Things people don’t really tell you about beauty photography
All the photographers you look up to started from somewhere. They did not just master beauty photography. Actually, the same theory goes for any artist or business person you admire. Practice, hard work and dedication, that is why they are up there. I am not quite up there myself but here are my two cents about.
1. “I can’t do it by myself”
This is probably the biggest mistake a new photographer can make. And it’s really just an excuse that helps you stay inside your comfort zone. You don’t know any beautiful models, neither do you have an experienced creative team, a portrait studio or expensive equipment? Well, very few of us have that when we’re starting out.
In this day and age building your team is easier than ever. Social media, online groups, communities, etc. Yes, you will bump into a few people you will completely avoid in the future, but you’ll just have to keep looking to find your reliable and creative partners!
No one in your team has enough experience? Big deal; shoot often, get together and analyze each other’s work and grow together.
You don’t have access to a studio? Well, you might find it interesting that a big part of work in my portfolio was shot in the most random of places. Thankfully, we usually need very little space for beauty photography. You can, quite literally, shoot anywhere. So practice shooting everywhere.
You don’t have expensive lights, professional cameras and lenses? Shoot with what you have. Your skills and the ability to ‘see’ light, compose your images beautifully and direct your models have nothing to do with popular brands and expensive equipment. But a lot of practice does. And the good thing is, beauty photography is mainly artistic, so hopefully you’ve got your creative angle covered as well.
2. Using the Wrong Lenses
Lenses between 70 and 135mm are perfect for beauty photography. Anything outside this focal length distorts facial features and proportions in ways that aren’t particularly flattering.
If you are going for a very tight closeup of the face, you will need a Macro lens.
Sigma’s 85mm f/1.4 Lens and Canon’s 100mm f/2.8 L Macro Lens
3. Using the Wrong Light Modifiers
Always remember that the less ‘flawless’ your subject’s skin is the softer light you should use. Large light source, diffused light, filled in shadows – these are the things that will make it easier to retouch skin in your post-production and make the portrait more flattering.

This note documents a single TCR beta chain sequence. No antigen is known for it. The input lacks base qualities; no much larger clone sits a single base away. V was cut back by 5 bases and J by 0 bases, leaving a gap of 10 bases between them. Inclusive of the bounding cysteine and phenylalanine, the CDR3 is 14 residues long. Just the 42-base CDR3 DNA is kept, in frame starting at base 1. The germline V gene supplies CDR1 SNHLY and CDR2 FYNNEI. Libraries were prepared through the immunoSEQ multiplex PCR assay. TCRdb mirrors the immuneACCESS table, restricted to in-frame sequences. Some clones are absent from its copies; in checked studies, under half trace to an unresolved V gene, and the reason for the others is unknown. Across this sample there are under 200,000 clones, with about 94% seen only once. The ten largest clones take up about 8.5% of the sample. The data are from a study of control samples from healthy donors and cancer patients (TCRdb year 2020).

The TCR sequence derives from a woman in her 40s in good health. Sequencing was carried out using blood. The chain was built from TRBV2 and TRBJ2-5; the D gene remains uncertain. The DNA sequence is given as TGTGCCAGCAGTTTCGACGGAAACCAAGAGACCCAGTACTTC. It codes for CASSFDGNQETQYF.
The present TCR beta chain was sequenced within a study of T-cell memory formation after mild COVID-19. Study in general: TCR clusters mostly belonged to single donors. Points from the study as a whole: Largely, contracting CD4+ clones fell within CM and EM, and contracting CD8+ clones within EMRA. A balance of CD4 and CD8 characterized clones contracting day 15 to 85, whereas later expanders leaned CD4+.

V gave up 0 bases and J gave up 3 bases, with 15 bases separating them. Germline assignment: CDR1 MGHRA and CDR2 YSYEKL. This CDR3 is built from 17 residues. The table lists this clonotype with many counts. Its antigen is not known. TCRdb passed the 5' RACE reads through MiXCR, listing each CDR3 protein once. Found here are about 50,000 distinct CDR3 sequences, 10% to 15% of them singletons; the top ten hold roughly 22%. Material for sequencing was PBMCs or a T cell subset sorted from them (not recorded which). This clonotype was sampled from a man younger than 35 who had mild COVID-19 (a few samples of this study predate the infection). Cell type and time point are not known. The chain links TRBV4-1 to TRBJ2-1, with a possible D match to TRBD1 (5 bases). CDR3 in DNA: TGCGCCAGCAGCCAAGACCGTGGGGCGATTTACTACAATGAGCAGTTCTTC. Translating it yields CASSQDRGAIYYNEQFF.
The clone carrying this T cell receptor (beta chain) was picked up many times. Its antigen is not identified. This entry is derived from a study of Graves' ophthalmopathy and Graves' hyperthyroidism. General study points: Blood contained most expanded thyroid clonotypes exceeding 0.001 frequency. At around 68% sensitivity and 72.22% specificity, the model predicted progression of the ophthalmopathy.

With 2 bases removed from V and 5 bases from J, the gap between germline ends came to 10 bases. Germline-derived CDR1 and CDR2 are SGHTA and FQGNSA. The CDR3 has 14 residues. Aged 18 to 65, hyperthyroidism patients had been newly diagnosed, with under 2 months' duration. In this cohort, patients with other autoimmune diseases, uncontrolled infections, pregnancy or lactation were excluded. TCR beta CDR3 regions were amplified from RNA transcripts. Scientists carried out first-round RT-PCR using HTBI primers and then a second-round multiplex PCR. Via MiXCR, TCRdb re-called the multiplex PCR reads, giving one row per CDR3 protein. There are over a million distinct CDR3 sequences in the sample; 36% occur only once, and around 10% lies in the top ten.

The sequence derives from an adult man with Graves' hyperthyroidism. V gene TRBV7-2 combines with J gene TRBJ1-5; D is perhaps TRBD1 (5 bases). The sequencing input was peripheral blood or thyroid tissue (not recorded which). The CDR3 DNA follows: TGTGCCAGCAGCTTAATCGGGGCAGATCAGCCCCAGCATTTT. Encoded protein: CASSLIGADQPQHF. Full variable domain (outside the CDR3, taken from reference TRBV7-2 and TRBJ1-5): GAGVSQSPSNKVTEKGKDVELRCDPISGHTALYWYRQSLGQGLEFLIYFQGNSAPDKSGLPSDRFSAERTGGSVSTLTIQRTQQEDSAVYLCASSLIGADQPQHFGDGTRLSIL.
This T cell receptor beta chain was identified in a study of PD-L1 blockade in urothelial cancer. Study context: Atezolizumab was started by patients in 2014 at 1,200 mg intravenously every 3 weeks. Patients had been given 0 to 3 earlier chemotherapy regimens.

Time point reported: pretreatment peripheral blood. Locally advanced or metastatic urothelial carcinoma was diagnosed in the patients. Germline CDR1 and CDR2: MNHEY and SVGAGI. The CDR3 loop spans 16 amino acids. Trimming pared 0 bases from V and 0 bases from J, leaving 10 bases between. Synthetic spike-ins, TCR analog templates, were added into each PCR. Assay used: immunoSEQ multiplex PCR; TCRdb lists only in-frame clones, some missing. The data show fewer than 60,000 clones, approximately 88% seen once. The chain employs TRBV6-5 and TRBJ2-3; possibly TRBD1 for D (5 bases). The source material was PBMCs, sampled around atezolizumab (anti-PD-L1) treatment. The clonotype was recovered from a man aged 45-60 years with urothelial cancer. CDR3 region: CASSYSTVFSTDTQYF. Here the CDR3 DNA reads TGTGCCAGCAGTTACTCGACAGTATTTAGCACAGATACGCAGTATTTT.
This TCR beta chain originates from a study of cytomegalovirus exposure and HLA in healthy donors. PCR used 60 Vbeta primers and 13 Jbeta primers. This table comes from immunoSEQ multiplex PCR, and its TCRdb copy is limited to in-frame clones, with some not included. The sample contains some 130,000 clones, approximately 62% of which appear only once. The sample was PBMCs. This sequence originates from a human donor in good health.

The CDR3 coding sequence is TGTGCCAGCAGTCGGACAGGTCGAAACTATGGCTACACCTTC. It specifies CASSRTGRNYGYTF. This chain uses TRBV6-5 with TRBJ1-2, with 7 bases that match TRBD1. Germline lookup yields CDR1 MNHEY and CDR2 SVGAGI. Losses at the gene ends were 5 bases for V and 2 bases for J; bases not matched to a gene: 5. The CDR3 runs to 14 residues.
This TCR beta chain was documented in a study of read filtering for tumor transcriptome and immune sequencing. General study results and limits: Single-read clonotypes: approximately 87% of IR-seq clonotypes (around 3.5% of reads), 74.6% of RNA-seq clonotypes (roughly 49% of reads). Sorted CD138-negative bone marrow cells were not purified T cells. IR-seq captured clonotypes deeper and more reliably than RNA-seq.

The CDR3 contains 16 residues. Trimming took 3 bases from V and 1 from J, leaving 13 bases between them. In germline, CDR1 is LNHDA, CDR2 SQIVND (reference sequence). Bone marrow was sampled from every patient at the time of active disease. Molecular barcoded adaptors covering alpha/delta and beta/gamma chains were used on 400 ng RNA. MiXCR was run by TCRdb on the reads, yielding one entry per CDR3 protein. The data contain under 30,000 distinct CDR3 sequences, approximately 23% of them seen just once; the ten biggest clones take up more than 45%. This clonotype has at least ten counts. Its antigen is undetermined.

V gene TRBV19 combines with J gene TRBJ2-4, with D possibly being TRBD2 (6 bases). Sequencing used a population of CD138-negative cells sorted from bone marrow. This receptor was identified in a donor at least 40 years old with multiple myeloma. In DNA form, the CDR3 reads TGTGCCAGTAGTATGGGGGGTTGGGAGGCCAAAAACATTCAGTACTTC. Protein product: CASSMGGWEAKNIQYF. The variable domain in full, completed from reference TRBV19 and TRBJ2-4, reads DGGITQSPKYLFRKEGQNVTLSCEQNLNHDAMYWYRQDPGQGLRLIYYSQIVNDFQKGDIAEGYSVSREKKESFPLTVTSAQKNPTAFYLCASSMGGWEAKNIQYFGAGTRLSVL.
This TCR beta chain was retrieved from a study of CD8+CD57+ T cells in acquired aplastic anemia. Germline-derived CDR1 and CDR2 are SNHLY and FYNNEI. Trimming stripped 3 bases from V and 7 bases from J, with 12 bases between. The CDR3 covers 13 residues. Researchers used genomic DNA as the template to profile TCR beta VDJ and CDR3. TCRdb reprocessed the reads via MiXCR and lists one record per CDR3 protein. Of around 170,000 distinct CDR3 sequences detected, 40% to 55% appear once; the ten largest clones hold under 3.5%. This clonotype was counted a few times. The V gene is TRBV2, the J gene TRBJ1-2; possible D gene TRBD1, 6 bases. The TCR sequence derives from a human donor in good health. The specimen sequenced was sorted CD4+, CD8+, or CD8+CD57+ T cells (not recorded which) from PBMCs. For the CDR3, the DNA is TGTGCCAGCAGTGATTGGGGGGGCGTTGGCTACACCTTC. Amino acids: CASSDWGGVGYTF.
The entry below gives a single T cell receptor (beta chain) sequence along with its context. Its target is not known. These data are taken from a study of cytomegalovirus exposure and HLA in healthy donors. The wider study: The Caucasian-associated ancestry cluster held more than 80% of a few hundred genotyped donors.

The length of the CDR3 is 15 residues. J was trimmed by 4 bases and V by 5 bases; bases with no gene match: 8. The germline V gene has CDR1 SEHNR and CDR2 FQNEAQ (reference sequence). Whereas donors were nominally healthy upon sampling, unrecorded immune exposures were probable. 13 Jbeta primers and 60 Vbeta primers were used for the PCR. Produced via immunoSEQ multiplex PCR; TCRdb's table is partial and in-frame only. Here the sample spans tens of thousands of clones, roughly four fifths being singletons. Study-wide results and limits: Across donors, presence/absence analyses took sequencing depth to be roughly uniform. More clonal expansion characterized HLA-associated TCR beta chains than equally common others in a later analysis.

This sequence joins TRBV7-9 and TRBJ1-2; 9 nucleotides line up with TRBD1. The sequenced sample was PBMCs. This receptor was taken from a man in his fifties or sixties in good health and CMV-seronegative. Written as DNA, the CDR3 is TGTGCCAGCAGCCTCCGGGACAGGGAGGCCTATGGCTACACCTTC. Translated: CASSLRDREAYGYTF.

Lighting from the side will emphasize uneven skin texture, which is what we generally want to avoid, so make sure your light isn’t just soft, but it is also placed correctly.
4. “I’ll Fix It In Photoshop”
Being alert and observant during your shoot is the best thing you can do for post-production. Even if you are a Photoshop guru and can do wonders with your retouching skills, you will save yourself a lot of time by fixing the model’s crumpled wardrobe, smudged makeup, twisted straps and tangled hair before you release the shutter. It is called beauty photography for a reason.
5. Bad Communication
You should talk to your model as you shoot. It helps her to feel comfortable, which in turn helps you to get better expressions out of her.
If you are trying to compose your shot better and not releasing the shutter for too long, keep talking with your model. Help her to get in beautiful poses with your direction, encourage her and tell her nice things to make her feel good about herself.
Great beauty photography is created when there’s a good connection and understanding between you and your model, which can be achieved with good communication.
And lastly, and most importantly: do not touch your model. If you need to fix her hair, or her accessories, direct her to do so, or have your make up artist correct as necessary. Be courteous and professional.
‘Beauty Photography Pitfalls’ by P. K. Opoku for the Thrive blog. Our guest writer for today loves photography and specialises in portrait and landscape photography. To see more, check out Instagram (@pkopoku)